Sunday, November 21, 2010

Facts Don't Seem to Matter When You Have Government by Plutocracy ‎

Facts Don't Seem to Matter When You Have Government by Plutocracy

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Thirty years after Ronald Reagan assumed office, we're still having a national debate on trickle down versus trickle up. This is odd if you look at the history and the facts because the whole Reagan-Bush concept of making the wealthy wealthier has led to an imploded economy.

Now, two million Americans are poised to lose their federal unemployment checks, which will expire the end of this month. The Republicans appear ready to block any extension before the conclusion of the short lame-duck session. Ominously, it would likely take divine intervention to pass legislation that would provide a federal financial safety net to those without jobs (the long-term unemployed - the "99ers" - have been cut off for some time) in the Republican House of 2011.

But beyond the historical lesson that increased production and more jobs don't result from the rich getting more money to invest in stocks and lavish lifestyles, there are some simple facts that show extending unemployment payments is good for the economy.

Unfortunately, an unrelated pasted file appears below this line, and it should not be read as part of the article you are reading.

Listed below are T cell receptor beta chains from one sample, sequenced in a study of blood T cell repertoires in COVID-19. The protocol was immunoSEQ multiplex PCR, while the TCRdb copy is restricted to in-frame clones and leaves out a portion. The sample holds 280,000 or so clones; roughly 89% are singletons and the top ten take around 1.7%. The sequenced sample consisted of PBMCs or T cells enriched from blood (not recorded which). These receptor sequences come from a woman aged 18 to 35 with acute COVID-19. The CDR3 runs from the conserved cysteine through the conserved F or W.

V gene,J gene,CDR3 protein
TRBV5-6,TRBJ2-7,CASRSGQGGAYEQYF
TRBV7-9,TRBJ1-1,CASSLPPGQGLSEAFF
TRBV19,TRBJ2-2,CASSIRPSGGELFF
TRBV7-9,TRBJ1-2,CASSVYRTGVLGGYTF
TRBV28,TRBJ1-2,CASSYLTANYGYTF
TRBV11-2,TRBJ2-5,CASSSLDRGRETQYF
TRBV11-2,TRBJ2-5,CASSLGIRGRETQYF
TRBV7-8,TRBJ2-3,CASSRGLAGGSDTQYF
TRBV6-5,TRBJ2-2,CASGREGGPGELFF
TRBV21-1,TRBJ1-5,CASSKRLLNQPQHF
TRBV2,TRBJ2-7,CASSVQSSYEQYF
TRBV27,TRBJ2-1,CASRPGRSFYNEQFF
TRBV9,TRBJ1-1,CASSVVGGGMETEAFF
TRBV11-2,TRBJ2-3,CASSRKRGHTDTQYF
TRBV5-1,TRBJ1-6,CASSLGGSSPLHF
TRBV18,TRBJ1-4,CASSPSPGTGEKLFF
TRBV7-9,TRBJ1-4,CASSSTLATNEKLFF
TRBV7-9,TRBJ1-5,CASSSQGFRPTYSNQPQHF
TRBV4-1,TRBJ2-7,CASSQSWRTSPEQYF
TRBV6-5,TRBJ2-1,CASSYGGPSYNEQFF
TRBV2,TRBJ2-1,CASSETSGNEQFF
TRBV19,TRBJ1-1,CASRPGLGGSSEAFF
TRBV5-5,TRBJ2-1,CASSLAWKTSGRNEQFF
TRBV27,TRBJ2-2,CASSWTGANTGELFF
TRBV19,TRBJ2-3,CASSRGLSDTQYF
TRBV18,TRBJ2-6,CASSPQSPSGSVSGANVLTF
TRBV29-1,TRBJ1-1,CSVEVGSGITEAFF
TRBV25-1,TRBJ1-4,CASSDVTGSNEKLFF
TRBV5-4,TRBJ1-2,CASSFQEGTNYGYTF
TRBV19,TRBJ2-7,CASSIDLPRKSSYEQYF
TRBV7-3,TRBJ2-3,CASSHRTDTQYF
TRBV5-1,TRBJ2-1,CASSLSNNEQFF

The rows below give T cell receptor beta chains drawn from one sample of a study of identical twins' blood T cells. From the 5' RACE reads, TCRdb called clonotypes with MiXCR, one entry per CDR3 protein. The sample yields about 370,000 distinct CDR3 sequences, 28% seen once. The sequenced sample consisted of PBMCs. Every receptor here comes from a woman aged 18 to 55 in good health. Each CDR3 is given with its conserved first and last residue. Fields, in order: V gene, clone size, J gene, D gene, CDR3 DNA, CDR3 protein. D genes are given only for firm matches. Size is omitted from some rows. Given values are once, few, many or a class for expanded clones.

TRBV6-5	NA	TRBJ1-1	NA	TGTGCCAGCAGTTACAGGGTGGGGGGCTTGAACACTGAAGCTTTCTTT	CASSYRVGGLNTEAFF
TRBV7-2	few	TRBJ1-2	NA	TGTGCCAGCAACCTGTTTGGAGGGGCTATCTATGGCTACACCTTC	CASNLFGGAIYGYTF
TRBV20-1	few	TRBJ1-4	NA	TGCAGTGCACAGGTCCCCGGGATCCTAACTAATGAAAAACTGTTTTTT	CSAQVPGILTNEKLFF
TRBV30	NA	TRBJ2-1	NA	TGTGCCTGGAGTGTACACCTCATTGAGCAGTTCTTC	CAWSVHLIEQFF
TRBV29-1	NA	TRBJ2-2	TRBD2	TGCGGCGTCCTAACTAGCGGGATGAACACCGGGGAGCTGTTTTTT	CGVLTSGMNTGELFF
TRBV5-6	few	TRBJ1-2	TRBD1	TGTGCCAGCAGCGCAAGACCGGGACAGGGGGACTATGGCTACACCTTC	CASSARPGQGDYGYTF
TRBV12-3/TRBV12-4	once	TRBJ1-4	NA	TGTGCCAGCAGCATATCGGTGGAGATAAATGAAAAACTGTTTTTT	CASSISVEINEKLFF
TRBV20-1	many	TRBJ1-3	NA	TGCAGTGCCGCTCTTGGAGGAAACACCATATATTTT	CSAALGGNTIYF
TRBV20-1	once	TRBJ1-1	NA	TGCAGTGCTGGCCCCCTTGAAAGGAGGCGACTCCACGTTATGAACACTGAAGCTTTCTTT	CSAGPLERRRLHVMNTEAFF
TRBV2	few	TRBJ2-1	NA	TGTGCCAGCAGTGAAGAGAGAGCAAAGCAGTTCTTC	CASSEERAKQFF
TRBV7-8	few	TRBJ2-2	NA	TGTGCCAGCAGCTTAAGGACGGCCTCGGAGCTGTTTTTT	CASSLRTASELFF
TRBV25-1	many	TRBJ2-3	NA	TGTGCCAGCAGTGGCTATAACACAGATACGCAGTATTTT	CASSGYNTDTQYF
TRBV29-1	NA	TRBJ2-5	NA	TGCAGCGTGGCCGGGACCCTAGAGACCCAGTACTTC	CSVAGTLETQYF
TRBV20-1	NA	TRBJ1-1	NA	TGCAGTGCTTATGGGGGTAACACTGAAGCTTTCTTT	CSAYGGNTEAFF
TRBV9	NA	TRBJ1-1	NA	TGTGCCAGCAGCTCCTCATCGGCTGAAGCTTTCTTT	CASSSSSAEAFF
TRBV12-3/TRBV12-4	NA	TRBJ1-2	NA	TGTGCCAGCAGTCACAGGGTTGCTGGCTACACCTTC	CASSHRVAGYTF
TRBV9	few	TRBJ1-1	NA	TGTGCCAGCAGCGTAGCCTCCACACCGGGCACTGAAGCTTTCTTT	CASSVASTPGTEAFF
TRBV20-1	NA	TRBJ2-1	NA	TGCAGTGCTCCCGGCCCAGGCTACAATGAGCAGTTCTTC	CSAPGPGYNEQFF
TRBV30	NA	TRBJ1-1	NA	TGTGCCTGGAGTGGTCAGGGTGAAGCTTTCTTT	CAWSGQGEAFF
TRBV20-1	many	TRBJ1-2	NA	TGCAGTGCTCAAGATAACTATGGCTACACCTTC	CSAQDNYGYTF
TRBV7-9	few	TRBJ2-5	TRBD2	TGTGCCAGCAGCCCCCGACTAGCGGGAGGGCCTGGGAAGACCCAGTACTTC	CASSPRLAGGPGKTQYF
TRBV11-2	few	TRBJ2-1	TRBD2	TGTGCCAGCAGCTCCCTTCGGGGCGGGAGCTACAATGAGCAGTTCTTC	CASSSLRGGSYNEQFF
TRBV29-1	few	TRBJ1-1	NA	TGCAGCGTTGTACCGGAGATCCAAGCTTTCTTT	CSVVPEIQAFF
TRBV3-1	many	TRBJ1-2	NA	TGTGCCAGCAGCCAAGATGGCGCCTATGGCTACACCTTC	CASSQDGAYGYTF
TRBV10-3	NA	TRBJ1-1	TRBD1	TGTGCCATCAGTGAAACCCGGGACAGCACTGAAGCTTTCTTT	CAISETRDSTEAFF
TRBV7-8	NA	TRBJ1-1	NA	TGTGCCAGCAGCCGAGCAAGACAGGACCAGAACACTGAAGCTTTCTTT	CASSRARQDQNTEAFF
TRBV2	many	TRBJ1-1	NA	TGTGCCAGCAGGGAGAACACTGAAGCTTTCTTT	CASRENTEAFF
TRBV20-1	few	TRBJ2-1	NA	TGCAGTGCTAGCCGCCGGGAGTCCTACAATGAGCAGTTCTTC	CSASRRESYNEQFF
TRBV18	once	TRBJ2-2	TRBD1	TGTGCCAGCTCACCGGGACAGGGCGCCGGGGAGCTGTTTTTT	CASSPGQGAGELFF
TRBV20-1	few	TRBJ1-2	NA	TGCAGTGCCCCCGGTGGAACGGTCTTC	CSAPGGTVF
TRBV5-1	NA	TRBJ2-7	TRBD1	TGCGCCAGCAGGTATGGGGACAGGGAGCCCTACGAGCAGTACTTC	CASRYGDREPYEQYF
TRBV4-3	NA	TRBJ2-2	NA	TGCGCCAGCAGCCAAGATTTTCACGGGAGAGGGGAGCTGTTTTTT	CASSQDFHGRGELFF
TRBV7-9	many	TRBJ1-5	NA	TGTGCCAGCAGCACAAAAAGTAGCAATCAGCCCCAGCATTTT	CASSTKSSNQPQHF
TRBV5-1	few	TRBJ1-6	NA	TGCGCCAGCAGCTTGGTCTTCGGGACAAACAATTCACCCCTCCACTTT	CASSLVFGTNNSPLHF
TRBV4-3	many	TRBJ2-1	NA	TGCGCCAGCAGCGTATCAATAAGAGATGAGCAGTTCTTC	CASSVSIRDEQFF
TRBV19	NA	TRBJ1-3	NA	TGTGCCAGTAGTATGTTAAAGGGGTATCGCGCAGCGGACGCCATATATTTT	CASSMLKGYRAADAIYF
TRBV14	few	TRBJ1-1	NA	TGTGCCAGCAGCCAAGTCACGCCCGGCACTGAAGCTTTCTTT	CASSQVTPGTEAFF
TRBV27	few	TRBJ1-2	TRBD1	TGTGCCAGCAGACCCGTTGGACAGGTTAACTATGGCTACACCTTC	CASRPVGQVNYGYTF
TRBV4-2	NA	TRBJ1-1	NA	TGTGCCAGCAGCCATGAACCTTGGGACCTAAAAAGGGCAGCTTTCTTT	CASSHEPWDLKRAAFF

The Wall Street Journal even gets this point:

Every dollar spent on unemployment insurance has the effect of $2 spent in the economy, according to a report the Labor Department will release this week.

The report, commissioned by the Bush administration and conducted by research firm IMPAQ International and the Urban Institute think tank, showed an average of 1.6 million jobs were preserved each quarter because of unemployment insurance and 1.8 million job losses were averted in the depths of the current recession.

"When you give a dollar to the unemployed they're the most likely to spend it," said Betsey Stevenson, the Labor Department's chief economist.

Now, compare that to the relative insignificance in job and productivity growth that would result from extending tax cuts for the rich. As Steven Pearlstein of The Washington Post notes: "But look more closely at the argument and it turns out to be 'largely bogus,' according to Eric Toder, a former Treasury and IRS official who now works at the nonpartisan Tax Policy Center. Very few of those businesses earn more than $250,000 in profit, and those that do tend to be very successful hedge funds and law firms that are flush with cash and unlikely to be dissuaded from hiring extra employees or make new investments because of a 4 percentage-point change in the marginal tax. Because most hiring and investment can be done with pre-tax dollars, Toder said, the tax rate is largely irrelevant to those decisions."

Yet, the Republicans - and conservative Democrats like Ben Nelson - insist that an extension of unemployment benefits requires a deficit offset, but continued high tax breaks for the wealthy don't, even though they are far more costly to the Treasury.

Facts don't seem to matter when you have - as Bill Moyers recently noted on Truthout - government by plutocracy.

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